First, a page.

Often those submitting a self-assessment tax return are caught out by Payment on Accounts. Especially when they kick in for the first time.
Payments on Accounts are advance payment towards your next tax bill.
Who has to make Payments on Account?
You'll have to make Payments on Account if both:
- Your total tax bill (income and class 4 national insurance) is more than £1000
- More than 80% of the tax due wasn't taken at source (ie through an employer's payroll)
How do Payments on Account work?
The idea of Payments on Account is to make payments towards your next tax return in advance.
This is done in two payments, both 50% of the total tax due on your last tax return.
These payments are due by 31st January and 31st July.
The first payment is on top of any other tax due!
The Payment on Account system would be fine if your business made the same amount each year. However, this is highly unlikely.
What if I'm earning more?
When it comes to file your tax return, you'll owe more than you have paid. You'll need to pay the balance as well as a new Payment of Account based on the new income.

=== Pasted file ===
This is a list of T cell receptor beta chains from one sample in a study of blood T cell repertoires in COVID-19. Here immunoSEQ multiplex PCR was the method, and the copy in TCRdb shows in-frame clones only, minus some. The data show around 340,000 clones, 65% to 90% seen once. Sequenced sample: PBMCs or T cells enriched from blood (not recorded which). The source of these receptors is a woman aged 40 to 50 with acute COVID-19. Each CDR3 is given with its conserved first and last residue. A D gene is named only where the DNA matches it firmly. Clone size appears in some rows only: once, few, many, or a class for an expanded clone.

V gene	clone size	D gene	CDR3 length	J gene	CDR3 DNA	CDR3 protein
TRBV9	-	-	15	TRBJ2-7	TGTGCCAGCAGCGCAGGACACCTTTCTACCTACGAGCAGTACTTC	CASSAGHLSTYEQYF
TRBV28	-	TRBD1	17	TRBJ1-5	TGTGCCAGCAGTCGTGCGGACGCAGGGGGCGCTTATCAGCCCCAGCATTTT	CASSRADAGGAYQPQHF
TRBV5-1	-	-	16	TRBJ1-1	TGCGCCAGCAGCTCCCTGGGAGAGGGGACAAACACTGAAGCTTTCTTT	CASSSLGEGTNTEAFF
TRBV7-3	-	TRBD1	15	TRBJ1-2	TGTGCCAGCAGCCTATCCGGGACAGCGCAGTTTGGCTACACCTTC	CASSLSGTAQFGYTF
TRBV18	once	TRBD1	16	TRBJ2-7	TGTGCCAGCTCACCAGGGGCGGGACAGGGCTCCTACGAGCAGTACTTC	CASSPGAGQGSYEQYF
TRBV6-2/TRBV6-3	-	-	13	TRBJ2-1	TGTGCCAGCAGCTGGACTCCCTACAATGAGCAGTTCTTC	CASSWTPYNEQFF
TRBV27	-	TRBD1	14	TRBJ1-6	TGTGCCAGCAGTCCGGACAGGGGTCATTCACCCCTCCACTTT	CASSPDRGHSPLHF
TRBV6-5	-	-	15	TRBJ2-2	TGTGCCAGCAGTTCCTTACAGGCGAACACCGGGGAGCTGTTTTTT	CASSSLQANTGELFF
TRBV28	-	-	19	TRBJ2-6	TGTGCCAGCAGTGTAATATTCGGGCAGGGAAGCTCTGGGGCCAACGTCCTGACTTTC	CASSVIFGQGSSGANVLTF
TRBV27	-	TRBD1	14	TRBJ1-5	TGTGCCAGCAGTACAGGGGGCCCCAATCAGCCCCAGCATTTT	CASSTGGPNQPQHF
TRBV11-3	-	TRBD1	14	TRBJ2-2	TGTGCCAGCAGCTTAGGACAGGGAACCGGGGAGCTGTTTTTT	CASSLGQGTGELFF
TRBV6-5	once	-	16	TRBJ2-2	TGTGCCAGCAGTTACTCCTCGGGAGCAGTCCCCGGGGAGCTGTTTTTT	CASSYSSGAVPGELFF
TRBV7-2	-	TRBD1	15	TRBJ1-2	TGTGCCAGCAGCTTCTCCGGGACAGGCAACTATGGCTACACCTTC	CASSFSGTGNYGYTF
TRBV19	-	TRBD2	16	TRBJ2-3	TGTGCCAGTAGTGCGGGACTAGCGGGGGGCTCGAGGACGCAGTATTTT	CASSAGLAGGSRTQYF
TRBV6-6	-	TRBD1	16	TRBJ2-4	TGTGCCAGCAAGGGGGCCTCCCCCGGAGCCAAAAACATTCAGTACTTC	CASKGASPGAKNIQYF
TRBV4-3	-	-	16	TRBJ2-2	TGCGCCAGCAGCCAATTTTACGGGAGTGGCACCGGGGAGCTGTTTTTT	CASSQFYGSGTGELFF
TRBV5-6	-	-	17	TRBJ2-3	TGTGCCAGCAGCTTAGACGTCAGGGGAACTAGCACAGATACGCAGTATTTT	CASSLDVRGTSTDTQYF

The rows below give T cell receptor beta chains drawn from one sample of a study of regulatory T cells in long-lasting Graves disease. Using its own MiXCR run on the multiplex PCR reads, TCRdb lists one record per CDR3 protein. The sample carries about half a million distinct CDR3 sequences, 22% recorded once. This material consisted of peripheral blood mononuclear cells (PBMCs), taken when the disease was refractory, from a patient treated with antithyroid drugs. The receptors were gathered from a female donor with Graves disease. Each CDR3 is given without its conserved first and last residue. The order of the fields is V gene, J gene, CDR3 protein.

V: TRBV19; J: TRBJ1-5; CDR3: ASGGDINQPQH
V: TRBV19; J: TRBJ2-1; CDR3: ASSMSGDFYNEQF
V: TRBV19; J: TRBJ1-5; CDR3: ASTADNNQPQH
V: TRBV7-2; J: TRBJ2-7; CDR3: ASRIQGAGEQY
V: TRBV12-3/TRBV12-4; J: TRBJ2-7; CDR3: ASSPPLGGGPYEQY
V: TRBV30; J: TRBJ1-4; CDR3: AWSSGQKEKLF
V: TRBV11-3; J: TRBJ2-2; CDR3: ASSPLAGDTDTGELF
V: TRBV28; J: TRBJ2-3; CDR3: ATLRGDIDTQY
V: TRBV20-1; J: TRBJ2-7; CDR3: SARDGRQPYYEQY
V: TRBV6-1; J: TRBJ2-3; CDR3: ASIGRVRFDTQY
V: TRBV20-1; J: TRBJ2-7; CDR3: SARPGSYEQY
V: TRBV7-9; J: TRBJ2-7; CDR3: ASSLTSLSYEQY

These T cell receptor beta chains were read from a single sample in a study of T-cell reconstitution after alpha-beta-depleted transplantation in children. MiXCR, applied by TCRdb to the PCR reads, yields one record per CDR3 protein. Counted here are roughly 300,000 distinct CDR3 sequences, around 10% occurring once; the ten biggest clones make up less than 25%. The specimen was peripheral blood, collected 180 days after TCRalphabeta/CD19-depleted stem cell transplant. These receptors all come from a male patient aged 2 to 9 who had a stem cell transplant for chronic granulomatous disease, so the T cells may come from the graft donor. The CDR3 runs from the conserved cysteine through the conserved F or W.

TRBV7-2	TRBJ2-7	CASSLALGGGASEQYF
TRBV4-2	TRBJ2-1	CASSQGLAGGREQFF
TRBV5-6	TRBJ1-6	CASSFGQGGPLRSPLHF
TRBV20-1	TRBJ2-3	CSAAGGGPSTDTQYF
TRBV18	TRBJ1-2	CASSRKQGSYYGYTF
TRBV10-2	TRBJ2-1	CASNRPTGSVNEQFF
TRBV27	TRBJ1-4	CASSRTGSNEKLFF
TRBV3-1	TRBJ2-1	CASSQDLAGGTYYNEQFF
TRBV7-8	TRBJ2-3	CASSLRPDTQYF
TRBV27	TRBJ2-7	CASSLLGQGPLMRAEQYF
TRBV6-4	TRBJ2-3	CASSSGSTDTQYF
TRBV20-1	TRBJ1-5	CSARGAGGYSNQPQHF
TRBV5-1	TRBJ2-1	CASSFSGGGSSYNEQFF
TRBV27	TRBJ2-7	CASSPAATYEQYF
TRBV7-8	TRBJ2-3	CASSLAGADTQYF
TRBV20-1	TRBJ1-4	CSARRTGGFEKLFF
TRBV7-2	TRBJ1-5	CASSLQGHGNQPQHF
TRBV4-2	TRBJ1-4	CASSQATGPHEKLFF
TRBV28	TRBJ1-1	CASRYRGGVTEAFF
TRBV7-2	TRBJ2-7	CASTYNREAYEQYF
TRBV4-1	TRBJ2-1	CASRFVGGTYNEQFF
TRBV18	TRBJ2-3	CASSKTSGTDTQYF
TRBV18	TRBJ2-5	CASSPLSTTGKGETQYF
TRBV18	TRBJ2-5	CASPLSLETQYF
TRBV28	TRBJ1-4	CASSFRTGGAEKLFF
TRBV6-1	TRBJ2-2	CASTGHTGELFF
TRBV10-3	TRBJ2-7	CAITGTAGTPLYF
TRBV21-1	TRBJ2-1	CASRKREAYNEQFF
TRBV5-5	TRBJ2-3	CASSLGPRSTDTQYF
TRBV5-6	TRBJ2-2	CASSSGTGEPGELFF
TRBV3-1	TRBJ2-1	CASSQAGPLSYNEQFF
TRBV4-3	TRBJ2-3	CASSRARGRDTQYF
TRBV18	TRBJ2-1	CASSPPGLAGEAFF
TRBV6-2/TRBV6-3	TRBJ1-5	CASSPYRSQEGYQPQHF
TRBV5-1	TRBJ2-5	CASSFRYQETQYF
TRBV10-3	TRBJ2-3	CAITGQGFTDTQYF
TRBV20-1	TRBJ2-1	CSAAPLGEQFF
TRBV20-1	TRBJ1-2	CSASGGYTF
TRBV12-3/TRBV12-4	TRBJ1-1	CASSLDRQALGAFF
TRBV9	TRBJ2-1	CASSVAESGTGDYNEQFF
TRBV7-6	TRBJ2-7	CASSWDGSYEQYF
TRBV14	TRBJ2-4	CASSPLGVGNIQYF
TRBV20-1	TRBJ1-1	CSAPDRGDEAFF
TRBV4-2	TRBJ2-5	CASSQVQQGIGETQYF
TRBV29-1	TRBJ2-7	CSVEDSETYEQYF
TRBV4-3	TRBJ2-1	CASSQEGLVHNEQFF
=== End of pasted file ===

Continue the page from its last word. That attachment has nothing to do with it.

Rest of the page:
What if I'm earning less?
In this case, you'll be due a tax rebate when you file your tax return.
If you know in advance that you'll be earning less, you can request to reduce your payments on account. This can be really helpful, especially if you have stopped trading, otherwise you might not have the cash let alone the income to make the payment.
Why do we have Payments on Account?
If you make a sale last month (April'17), this income would be included in the 2017-18 tax return.
As that tax return isn't due until Jan'19. you'll effectively not be paying tax on that income for 22 months.
Payments on Account prevent there being such a time lag between receiving income and paying the tax on it. This can be see in two ways:
- It helps with the treasury's cashflow
- It stops people building up such a large amount of tax due
What do you need to watch for?
Needing to pay Payments on Account for the first time
While a lot of new businesses appreciate that they will have to pay tax at the end of the year, not so many of them appreciate that they may have to pay an extra 50% on top of the bill when 31st January comes around. A good reason to deal with your tax return sooner rather than later, in case you find you've tripp over the £1,000 threshold and need to start paying Payments on Account.
Remembering to make both payments!
There is much fanfare over the 31st January deadline, but little is said about the 31st July payment date. Be sure to set your reminders to get it paid so you don't incur fines and interest payments.